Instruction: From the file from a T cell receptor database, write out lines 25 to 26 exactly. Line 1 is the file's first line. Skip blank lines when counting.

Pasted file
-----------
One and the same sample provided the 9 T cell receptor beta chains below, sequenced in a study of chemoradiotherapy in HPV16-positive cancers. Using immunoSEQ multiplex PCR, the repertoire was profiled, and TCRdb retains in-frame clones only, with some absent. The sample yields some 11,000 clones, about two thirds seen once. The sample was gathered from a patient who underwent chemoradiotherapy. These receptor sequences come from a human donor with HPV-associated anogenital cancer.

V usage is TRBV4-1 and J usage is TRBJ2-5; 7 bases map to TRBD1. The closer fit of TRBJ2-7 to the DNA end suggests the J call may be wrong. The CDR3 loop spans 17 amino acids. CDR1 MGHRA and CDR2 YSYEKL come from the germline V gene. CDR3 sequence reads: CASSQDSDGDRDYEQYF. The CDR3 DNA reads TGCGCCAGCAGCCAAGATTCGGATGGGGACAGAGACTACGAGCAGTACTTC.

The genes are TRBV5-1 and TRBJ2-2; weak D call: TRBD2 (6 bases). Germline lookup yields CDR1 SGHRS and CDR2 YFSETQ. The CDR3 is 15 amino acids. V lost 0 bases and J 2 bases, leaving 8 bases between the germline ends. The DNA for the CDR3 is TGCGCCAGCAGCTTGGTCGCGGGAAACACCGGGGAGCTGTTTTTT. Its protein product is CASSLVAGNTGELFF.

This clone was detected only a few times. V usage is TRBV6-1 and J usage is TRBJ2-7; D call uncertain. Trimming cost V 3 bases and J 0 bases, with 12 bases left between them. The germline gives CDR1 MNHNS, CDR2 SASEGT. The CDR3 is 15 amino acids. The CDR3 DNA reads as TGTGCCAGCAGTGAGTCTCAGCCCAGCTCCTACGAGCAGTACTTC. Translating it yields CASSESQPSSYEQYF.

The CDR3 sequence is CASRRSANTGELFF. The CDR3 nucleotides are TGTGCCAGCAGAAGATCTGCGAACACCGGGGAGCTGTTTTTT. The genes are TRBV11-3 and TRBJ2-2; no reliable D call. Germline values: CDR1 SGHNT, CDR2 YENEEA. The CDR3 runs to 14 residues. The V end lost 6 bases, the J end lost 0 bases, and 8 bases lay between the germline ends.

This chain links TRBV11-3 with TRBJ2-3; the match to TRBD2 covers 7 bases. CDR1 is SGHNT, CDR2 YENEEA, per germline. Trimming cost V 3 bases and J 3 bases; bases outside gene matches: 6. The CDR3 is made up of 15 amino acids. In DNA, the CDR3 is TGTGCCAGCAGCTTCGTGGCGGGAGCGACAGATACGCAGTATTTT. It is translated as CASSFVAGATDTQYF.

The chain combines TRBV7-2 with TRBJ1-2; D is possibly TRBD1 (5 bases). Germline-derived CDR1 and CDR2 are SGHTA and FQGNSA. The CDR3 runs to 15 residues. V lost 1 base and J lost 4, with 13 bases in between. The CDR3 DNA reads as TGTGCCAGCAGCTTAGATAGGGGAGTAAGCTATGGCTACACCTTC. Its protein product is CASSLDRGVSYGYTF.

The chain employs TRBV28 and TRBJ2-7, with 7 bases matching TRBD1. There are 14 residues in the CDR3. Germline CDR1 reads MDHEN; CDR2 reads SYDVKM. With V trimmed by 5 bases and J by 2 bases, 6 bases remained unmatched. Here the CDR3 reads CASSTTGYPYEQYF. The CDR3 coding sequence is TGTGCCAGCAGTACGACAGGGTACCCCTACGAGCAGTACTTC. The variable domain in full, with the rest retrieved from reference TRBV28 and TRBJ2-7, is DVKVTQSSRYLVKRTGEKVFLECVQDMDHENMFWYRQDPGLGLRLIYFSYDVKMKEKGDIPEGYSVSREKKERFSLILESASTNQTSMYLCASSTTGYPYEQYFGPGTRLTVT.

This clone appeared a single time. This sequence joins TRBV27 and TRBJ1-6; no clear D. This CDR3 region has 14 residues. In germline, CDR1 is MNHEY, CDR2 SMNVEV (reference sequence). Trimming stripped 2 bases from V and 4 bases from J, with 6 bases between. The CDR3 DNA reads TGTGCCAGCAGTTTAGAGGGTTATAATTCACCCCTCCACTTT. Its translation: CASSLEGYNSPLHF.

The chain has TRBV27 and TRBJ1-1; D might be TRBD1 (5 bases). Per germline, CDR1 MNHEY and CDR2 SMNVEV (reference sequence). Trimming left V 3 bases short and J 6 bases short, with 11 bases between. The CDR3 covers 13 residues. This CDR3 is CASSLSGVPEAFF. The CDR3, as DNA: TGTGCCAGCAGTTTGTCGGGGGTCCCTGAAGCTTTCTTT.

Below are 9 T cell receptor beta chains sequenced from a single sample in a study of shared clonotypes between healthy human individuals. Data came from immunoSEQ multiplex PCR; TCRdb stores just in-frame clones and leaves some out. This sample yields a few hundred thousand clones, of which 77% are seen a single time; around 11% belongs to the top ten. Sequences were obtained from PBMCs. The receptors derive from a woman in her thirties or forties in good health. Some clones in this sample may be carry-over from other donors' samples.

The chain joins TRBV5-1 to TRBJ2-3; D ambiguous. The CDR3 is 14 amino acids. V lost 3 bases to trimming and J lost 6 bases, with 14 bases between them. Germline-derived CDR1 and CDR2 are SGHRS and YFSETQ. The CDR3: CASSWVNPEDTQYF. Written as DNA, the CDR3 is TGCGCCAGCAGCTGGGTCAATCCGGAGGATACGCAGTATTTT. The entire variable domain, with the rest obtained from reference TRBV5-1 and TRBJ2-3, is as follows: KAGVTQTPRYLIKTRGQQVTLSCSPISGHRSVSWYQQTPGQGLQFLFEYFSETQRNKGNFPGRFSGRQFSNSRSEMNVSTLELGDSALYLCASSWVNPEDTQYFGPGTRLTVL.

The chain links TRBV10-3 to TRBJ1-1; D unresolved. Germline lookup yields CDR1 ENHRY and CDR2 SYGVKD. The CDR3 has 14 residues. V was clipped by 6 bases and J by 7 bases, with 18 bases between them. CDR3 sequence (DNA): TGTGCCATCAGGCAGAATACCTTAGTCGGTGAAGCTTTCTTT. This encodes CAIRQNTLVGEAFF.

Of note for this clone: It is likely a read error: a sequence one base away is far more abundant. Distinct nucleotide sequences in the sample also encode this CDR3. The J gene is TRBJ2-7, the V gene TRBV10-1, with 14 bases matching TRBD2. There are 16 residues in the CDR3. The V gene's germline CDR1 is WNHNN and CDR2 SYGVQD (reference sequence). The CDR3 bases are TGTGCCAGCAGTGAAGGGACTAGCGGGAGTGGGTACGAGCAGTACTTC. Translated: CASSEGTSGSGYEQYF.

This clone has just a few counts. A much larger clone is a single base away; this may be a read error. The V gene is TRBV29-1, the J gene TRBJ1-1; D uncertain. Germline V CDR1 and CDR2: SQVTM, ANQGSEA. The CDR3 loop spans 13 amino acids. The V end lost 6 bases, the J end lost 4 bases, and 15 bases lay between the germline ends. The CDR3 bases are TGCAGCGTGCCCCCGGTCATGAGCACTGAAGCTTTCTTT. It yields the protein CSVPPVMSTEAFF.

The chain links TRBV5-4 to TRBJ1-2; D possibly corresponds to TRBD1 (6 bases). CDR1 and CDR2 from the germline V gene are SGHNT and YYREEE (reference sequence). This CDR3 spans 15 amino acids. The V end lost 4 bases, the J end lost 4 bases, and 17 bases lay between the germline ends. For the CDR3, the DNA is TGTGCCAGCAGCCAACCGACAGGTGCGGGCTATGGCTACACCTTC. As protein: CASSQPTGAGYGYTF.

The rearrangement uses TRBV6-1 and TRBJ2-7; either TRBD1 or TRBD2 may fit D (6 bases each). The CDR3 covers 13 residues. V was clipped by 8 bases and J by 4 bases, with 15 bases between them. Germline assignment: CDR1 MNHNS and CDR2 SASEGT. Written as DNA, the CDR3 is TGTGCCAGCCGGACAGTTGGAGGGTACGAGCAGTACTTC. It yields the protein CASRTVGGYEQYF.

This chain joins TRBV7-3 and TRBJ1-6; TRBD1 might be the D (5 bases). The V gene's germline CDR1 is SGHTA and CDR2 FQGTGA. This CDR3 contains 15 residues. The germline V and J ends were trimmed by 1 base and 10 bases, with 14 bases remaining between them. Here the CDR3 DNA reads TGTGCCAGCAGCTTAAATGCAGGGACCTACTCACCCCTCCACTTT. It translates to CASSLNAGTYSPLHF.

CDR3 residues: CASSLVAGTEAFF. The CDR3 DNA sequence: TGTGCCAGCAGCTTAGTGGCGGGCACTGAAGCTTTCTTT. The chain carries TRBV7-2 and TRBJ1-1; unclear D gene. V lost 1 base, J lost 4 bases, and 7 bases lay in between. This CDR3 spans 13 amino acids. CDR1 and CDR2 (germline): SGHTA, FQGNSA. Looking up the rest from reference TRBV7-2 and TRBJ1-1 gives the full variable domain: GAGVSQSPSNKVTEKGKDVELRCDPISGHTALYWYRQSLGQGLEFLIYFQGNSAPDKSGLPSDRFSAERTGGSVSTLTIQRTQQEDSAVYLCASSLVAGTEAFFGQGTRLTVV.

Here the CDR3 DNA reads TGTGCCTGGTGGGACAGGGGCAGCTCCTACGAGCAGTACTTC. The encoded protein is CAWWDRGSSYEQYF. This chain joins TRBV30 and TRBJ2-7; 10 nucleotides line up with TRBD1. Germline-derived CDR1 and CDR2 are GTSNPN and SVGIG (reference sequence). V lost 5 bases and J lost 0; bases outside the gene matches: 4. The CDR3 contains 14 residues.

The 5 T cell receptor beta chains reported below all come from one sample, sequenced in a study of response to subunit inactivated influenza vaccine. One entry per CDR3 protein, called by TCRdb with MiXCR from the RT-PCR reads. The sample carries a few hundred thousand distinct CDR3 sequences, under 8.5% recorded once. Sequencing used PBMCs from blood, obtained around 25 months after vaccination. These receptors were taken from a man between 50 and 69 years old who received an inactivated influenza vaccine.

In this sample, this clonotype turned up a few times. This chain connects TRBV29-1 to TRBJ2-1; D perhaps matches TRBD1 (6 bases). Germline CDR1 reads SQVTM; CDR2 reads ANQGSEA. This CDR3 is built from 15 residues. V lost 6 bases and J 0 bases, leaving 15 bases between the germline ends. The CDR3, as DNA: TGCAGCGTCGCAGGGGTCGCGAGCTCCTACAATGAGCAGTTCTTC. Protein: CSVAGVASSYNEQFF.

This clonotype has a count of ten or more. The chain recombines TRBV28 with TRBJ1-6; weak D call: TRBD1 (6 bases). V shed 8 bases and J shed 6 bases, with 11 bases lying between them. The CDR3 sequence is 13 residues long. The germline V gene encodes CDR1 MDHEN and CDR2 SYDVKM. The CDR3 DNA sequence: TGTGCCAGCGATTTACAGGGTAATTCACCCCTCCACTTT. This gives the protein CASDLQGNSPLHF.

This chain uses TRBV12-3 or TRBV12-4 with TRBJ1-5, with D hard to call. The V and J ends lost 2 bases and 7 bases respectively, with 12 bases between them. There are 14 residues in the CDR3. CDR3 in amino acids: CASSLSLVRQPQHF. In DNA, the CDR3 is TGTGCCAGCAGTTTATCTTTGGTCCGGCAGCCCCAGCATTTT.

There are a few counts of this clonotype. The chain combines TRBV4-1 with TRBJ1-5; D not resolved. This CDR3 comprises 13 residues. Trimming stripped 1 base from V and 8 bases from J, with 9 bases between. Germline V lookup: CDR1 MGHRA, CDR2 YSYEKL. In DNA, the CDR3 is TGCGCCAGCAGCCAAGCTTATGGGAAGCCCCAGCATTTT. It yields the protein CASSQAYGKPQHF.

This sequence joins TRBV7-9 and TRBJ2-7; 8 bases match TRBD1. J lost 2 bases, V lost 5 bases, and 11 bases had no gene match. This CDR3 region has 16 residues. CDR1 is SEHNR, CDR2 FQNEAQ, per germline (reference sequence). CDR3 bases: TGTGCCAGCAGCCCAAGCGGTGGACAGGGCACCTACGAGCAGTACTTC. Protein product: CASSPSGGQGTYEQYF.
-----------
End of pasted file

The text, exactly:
There are a few counts of this clonotype. The chain combines TRBV4-1 with TRBJ1-5; D not resolved. This CDR3 comprises 13 residues. Trimming stripped 1 base from V and 8 bases from J, with 9 bases between. Germline V lookup: CDR1 MGHRA, CDR2 YSYEKL. In DNA, the CDR3 is TGCGCCAGCAGCCAAGCTTATGGGAAGCCCCAGCATTTT. It yields the protein CASSQAYGKPQHF.

This sequence joins TRBV7-9 and TRBJ2-7; 8 bases match TRBD1. J lost 2 bases, V lost 5 bases, and 11 bases had no gene match. This CDR3 region has 16 residues. CDR1 is SEHNR, CDR2 FQNEAQ, per germline (reference sequence). CDR3 bases: TGTGCCAGCAGCCCAAGCGGTGGACAGGGCACCTACGAGCAGTACTTC. Protein product: CASSPSGGQGTYEQYF.